Of Battle and Disease: The East African Campaign of 1914-18
ARMY WAR COLL CARLISLE BARRACKS PA
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It is generally accepted that extended military operations before the 20th century often saw more troops lost to disease than to hostile action. Yet disease has received comparatively meager attention down through history as a significant element of consideration in operational planning. Armies kept little in the way of medical records before the 19th century. Then, in the latter half of that century, military medicine made great advances, accurate medical records first appeared, and medical problems received some attention in general military studies. This developing interest flourished briefly, before further medical advances, including the advent of wonder drugs, again reduced any general interest in the effects of disease on operations. Military medicine became the domain of specialists expected to sweep away the medical implications of decisions military planners had already made.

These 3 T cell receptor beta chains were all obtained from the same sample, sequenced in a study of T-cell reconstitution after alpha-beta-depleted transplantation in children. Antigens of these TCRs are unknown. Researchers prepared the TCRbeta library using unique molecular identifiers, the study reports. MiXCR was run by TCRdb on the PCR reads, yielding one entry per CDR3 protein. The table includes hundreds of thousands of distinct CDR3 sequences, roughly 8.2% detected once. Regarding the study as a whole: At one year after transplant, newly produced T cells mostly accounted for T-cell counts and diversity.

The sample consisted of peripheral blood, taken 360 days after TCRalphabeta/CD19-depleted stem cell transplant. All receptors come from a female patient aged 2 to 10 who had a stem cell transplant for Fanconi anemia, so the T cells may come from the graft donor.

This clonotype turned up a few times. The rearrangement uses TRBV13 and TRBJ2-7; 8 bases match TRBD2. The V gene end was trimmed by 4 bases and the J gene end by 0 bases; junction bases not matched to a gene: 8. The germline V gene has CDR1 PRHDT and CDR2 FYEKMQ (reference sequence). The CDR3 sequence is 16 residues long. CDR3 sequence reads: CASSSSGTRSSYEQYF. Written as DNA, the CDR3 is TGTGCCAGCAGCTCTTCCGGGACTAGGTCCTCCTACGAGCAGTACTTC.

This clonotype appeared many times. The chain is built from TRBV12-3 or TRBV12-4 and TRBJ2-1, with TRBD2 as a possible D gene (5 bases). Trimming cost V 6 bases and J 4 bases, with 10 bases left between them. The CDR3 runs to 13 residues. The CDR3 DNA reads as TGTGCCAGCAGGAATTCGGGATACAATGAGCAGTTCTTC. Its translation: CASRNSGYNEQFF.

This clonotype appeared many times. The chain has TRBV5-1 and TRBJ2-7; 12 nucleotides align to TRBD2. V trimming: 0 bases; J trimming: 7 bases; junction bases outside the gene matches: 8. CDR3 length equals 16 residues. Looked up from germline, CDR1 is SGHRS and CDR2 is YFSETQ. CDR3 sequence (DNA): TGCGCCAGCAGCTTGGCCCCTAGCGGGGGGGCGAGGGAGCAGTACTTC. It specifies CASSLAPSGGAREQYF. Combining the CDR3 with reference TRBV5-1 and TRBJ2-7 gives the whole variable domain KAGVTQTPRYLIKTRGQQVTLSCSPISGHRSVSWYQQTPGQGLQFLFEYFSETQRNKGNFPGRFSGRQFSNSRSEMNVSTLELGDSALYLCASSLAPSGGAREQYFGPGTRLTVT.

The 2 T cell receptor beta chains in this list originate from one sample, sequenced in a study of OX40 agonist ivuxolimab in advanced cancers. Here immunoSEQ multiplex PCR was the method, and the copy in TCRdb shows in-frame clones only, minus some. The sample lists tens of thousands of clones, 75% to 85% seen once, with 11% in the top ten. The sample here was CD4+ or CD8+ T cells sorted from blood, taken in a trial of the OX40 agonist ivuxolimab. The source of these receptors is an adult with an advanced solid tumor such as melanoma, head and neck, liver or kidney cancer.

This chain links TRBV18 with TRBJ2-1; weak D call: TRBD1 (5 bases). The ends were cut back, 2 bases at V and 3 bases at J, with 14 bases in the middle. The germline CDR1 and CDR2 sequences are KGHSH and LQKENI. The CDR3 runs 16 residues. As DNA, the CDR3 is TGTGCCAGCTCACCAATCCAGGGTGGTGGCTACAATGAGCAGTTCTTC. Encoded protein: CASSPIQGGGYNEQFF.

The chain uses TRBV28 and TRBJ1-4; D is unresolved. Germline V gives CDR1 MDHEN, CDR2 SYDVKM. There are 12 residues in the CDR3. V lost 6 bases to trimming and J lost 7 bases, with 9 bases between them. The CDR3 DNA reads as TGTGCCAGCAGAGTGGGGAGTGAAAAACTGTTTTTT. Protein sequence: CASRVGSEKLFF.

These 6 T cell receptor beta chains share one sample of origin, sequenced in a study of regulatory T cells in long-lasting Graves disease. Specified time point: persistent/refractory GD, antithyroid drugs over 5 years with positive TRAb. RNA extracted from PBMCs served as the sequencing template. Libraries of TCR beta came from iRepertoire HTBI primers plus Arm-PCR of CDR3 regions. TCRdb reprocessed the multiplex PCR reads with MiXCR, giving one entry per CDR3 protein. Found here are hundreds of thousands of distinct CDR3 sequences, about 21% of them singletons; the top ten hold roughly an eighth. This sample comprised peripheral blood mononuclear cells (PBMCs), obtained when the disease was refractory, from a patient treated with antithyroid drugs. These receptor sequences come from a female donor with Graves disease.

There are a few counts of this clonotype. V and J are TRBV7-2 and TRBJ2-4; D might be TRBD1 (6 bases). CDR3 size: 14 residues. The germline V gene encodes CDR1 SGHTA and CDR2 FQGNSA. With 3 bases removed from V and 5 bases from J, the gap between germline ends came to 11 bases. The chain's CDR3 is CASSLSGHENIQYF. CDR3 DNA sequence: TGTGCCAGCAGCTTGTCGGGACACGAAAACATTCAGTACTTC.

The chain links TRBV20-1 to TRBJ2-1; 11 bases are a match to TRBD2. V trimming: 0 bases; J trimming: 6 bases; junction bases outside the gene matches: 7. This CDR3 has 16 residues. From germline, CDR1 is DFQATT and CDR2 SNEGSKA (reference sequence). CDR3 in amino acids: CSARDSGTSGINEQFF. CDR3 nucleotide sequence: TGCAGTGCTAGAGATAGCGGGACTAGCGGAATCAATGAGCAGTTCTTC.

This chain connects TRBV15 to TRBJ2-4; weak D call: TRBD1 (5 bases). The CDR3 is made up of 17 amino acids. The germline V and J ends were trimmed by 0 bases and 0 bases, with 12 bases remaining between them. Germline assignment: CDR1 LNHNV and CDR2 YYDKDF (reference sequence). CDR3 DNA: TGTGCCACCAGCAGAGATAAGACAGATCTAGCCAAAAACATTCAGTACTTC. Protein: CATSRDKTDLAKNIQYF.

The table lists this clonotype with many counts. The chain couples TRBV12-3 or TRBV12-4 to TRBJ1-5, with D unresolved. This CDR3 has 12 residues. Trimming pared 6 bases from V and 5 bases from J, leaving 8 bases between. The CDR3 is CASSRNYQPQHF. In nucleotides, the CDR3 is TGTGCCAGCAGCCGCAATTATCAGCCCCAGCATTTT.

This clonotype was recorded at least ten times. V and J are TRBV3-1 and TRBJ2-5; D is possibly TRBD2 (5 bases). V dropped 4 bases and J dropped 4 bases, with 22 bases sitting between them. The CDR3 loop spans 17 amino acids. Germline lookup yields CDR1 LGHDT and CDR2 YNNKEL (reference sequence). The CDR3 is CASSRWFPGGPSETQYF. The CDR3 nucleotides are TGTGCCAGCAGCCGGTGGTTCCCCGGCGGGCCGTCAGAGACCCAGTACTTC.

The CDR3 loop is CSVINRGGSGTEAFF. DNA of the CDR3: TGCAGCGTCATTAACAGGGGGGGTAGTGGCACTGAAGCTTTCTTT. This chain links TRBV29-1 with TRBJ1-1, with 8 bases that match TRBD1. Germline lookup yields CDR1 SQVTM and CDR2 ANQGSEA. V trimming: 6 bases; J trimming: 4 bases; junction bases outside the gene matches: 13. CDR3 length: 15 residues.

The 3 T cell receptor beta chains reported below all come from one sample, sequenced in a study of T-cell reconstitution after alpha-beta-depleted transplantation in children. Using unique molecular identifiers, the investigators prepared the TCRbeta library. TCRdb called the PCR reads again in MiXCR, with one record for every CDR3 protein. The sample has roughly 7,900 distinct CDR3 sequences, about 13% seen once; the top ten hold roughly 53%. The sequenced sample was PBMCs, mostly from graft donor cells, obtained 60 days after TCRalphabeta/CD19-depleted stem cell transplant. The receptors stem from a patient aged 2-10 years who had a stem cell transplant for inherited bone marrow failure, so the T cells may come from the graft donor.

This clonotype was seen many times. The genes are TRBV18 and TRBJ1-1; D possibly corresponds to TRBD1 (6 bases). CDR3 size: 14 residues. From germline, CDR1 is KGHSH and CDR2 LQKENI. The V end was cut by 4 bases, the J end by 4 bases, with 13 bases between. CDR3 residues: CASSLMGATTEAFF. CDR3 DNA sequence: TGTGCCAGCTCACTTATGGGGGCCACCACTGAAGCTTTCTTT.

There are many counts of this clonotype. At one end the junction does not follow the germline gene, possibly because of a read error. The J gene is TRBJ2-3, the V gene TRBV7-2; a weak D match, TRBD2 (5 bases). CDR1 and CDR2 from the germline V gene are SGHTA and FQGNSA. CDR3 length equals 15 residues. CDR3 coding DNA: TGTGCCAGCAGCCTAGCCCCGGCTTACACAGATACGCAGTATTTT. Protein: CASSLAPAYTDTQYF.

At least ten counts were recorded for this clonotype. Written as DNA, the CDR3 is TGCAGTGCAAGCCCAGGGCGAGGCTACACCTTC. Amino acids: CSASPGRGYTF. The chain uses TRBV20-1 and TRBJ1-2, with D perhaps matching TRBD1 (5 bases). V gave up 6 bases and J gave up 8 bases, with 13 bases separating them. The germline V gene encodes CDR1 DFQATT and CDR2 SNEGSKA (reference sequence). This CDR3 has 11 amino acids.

- Medicine and Medical Research
- Military Operations, Strategy and Tactics